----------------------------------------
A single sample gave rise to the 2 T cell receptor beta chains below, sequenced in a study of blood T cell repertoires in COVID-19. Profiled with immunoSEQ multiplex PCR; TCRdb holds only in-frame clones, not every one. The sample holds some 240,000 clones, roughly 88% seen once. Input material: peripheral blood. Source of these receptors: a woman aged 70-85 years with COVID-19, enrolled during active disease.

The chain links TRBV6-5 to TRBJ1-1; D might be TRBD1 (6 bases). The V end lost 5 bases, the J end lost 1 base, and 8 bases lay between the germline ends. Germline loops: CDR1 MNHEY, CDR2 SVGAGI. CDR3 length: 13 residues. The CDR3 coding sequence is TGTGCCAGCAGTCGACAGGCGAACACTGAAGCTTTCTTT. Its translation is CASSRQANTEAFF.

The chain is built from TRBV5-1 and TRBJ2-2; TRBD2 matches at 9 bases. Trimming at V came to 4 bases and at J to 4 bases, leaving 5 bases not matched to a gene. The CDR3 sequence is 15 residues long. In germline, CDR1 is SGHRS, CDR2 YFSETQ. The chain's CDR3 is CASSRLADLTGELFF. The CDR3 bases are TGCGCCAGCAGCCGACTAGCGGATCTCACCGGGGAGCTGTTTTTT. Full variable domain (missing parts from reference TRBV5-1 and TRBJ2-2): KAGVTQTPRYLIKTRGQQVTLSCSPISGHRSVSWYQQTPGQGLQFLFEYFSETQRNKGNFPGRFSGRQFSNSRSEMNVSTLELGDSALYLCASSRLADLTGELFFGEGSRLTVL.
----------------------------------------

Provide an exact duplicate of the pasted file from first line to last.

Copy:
A single sample gave rise to the 2 T cell receptor beta chains below, sequenced in a study of blood T cell repertoires in COVID-19. Profiled with immunoSEQ multiplex PCR; TCRdb holds only in-frame clones, not every one. The sample holds some 240,000 clones, roughly 88% seen once. Input material: peripheral blood. Source of these receptors: a woman aged 70-85 years with COVID-19, enrolled during active disease.

The chain links TRBV6-5 to TRBJ1-1; D might be TRBD1 (6 bases). The V end lost 5 bases, the J end lost 1 base, and 8 bases lay between the germline ends. Germline loops: CDR1 MNHEY, CDR2 SVGAGI. CDR3 length: 13 residues. The CDR3 coding sequence is TGTGCCAGCAGTCGACAGGCGAACACTGAAGCTTTCTTT. Its translation is CASSRQANTEAFF.

The chain is built from TRBV5-1 and TRBJ2-2; TRBD2 matches at 9 bases. Trimming at V came to 4 bases and at J to 4 bases, leaving 5 bases not matched to a gene. The CDR3 sequence is 15 residues long. In germline, CDR1 is SGHRS, CDR2 YFSETQ. The chain's CDR3 is CASSRLADLTGELFF. The CDR3 bases are TGCGCCAGCAGCCGACTAGCGGATCTCACCGGGGAGCTGTTTTTT. Full variable domain (missing parts from reference TRBV5-1 and TRBJ2-2): KAGVTQTPRYLIKTRGQQVTLSCSPISGHRSVSWYQQTPGQGLQFLFEYFSETQRNKGNFPGRFSGRQFSNSRSEMNVSTLELGDSALYLCASSRLADLTGELFFGEGSRLTVL.